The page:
Nestled on a Hockley Hillside
Built like a little village, this house encompasses two visions of home.
This home is the special expression of two very different people who have found that its expansive setting in the Hockley Valley satisfies the longings of both – for space and privacy, for freedom and a close relationship with nature.
But each owner came to this place for particular reasons, and each brought a particular perspective to what was wanted in a home. One, a Canadian, arrived with a desire to reinforce childhood memories and experiences. The other, English by way of a Turkish upbringing and a Greek youth, brought a yearning for respite and a desire to showcase a collection assembled during a life of travel and adventure.
The house sits on a large acreage where nature is tamed in some places and left wild in others. The views can be both expansive and intimate.
The approach to the house, which perches on the edge of a steep drop into a fold of the Niagara Escarpment, is long and somewhat hair-raising, especially on an icy winter’s day. At the top of the first rise, the view explodes into CinemaScope as the sweeping landscape, covered by deep snow, sparkles in the late afternoon sun.
Formerly used for maple syrup production, the property is criss-crossed by footpaths still used by the family – and by strolling turkey and deer. Dotted with maple and sumac, the vast area slopes down to a valley and provides breathtaking views of rolling land and huge sky.
Though the owners have different ideas about living space, they share the same ideas about what makes a home work. A thinker and a doer of enormous energy, she needs a place to recharge – something cottagey and casual. He is a traveller and innovator who needs a canvas for his life and a place to bring family together to hear tales of high seas and hijinks. So communal spaces are large and lofty, with plenty of space for gatherings of extended family and large groups of friends.
Designed by Toronto architect Bill Grierson and built between 1987 and 1988, the house nestles into a hillside. Conceived as two main pavilions, which are punctuated by smaller constructions, the home’s elevations vary in a faint echo of the contours of the hill.
Both inside and out, the home feels like a small village, with large and small interior spaces set aside for distinct purposes, exterior courtyards that provide outdoor intimacy, a central internal pathway that links all and a boxwood-defined “common” that follows the footprint of the house. Parallel to the hall is the service passageway that provides space for pantry, coats and boots, and dog toys.
The north pavilion hosts the living, dining and kitchen areas. This square space is hip roofed with the interior beams and rafters on display. The ceilings are so high that building a wall to separate the kitchen/dining area from the living areas was impractical and would have appeared too monolithic.
The solution was to create an independent structure that would serve as bar and storage on one side and a wall for large paintings on the other. While allowing for flow, it also neatly provides privacy and forms a giant pedestal for an oversized sculpture that completes the height and adds surprise.
The living and dining spaces are bookended by large fireplaces that are centrepieces for winter decorating, adding the snap, crackle and pop of wood and its warmth to the ambience.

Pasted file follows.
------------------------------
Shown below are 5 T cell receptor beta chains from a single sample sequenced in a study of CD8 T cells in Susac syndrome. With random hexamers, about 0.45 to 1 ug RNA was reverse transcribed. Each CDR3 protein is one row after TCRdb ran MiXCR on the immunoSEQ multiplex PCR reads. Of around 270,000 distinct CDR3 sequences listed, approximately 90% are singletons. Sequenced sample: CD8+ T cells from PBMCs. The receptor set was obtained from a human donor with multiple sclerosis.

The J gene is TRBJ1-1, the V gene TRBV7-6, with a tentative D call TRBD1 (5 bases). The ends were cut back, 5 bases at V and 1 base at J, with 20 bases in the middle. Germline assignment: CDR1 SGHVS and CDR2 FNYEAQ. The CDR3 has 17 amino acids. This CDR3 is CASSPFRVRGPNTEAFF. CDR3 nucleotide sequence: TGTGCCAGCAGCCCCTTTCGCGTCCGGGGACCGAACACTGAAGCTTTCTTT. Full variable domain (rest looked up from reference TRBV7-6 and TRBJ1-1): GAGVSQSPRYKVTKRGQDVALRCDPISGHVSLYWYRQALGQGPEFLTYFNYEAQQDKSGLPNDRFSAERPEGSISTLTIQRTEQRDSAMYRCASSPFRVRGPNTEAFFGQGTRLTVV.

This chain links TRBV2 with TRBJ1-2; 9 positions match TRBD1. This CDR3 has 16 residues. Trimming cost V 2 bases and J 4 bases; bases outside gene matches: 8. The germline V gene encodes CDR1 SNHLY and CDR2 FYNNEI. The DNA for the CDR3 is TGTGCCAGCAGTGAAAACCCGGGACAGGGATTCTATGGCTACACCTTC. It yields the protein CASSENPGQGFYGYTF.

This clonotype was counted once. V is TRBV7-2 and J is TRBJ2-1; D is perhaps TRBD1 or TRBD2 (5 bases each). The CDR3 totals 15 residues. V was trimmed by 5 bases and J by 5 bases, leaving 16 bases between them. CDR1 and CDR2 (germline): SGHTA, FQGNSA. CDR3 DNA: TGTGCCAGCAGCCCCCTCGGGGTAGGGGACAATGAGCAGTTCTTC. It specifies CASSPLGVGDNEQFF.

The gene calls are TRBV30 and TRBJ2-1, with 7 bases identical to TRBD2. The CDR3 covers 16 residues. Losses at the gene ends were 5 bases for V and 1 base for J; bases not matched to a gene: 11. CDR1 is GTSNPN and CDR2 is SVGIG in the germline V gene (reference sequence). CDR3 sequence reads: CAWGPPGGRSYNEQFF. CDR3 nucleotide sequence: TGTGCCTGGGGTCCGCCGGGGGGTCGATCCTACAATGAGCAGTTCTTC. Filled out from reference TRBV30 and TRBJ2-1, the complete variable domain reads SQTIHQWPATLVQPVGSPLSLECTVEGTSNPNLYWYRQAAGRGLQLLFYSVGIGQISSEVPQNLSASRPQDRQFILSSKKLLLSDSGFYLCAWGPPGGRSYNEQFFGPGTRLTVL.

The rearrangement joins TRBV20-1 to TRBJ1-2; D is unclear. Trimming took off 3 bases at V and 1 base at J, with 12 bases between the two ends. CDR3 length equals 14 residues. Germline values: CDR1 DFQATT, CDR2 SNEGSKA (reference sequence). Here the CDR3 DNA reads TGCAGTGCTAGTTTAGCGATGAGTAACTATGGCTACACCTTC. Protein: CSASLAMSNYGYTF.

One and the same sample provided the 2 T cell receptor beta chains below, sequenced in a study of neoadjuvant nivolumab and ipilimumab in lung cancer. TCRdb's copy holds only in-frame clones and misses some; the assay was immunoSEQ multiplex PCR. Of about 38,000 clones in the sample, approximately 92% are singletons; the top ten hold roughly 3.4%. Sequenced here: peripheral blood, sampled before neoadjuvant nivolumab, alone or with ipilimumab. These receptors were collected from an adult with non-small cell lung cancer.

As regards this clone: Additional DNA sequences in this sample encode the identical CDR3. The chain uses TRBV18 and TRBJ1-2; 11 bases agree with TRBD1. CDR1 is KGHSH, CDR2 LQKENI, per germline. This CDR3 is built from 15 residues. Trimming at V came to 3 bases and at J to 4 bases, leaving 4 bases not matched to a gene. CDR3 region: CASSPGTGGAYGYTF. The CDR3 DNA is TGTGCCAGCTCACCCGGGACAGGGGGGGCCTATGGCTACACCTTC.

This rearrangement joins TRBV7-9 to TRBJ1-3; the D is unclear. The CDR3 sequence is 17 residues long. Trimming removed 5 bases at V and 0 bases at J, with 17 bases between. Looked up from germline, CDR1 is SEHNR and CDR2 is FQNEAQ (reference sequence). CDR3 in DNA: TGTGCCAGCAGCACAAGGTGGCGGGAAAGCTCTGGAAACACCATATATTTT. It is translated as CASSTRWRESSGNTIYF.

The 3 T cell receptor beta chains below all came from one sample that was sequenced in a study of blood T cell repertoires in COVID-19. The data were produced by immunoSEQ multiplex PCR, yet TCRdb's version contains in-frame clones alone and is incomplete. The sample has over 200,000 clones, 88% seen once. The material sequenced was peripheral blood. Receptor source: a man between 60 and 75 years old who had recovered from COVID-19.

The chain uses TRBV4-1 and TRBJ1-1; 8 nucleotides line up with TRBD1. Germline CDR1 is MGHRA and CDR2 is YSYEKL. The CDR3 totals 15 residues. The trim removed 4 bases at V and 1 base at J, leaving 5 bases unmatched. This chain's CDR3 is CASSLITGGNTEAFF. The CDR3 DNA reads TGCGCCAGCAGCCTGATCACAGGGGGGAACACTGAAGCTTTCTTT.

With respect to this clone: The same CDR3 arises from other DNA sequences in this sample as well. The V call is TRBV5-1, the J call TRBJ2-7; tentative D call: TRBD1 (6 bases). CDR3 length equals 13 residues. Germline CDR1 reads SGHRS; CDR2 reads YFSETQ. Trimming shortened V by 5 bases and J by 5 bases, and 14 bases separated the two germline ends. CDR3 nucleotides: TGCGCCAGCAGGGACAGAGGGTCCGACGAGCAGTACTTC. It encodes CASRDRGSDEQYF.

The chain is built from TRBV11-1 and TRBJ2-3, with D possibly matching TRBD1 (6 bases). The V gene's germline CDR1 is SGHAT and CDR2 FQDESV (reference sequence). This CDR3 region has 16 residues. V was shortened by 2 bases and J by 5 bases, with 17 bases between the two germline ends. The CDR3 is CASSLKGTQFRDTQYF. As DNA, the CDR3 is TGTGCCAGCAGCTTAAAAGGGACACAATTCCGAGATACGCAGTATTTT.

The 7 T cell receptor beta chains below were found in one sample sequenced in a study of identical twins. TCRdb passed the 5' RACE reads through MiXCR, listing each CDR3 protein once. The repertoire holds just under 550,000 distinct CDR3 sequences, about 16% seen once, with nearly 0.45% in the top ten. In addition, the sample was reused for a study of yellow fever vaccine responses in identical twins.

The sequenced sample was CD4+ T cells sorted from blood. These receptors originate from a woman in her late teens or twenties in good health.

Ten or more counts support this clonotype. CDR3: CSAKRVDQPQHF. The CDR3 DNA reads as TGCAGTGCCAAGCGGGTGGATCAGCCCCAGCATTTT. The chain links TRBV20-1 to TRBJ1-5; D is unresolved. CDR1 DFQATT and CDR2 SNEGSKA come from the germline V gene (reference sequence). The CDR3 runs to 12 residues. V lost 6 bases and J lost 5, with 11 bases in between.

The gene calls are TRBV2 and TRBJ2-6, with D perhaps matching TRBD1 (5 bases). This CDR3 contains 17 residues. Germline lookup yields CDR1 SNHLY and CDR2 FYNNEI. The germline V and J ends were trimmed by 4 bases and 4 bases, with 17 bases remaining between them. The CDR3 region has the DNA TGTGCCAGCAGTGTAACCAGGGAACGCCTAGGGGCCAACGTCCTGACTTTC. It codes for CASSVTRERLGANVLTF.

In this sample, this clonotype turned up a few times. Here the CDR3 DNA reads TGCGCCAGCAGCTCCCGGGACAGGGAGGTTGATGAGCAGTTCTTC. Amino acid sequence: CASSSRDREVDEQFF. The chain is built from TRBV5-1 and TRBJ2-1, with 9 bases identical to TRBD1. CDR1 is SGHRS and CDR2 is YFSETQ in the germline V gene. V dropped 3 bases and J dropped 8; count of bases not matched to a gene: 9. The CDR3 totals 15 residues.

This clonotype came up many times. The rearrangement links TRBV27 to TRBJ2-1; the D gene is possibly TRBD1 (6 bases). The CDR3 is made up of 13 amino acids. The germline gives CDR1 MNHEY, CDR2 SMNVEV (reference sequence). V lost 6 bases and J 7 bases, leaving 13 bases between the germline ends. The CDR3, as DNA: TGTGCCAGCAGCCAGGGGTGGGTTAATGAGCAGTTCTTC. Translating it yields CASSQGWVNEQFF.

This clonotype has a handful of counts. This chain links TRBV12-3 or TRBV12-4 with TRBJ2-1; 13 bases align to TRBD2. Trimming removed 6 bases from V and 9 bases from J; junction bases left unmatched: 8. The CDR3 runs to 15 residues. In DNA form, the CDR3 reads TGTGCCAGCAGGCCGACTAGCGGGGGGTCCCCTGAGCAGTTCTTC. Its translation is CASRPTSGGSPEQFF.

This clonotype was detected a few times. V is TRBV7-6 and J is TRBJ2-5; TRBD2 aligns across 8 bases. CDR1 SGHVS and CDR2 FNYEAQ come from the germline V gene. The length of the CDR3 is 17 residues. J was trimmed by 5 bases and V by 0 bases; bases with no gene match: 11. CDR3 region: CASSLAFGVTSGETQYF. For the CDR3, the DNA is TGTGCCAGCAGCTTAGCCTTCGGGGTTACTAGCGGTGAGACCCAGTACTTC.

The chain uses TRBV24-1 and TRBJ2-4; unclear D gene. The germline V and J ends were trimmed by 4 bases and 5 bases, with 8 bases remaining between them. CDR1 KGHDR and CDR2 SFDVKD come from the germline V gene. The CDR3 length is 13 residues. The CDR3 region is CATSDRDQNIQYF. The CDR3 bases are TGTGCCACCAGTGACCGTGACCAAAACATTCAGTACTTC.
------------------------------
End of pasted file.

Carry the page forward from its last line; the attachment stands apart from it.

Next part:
The south pavilion is the private space, including a generous master bedroom, bathrooms and walk-in closets, as well as an equally spacious second bedroom.
Connecting the two pavilions is a long, wide corridor that provides an ideal space for displaying some of the couple’s collection of 20th-century paintings. This corridor also links the pavilions to his and her studies. Reflecting their differences, his study is a richly appointed and warm-toned room with its own roof and sculpture garden. Hers is a bright, turreted height reached by a spiral staircase. Light and fresh, her study also provides a strategic platform for viewing activities at the front of the house and in the central hall.
The owners credit Grierson, who died in 2001, with developing the entire design. He nimbly integrated advanced environmental, local, European and even colonial African architectural elements, creating a home that perfectly suits two very individual people.
The Mediterranean influence may be the first thing that strikes visitors. The pale pumpkin-coloured stucco cladding and white trim with a cedar shake roof, the extensions that resemble a village-like cluster of buildings, the tile floors and counters and the deep window wells are reminiscent of Greece and Turkey. But the turret and the tongue-and-groove interior finishing are unmistakably southern Ontario. Uniting the elements is a simple device: a chair rail – another nod to Ontario style – that runs at the same height throughout the house.
An original statement for original people, the house is undeniably large and rather grand, but it feels like a home – a home with a palpable sense of humour. For example, in a birch copse near the house stands a life-sized fibreglass cow. It was a key early purchase for the owners, who smile and say that if the house is to be called “the farm,” there must be an animal.
Christmases are always celebrated around the living room fireplace with a giant tree covered in decorations that have been made, found and given to the family. Each has a story and place in someone’s heart.
On Christmas Eve the stockings are “hung by the chimney with care,” and everyone awaits the inevitable first flakes of snow in the bay window alcove. Presents are opened. Stories are told. And the house is so peaceful that deer have been known to come to the window for a look at the human exhibits inside.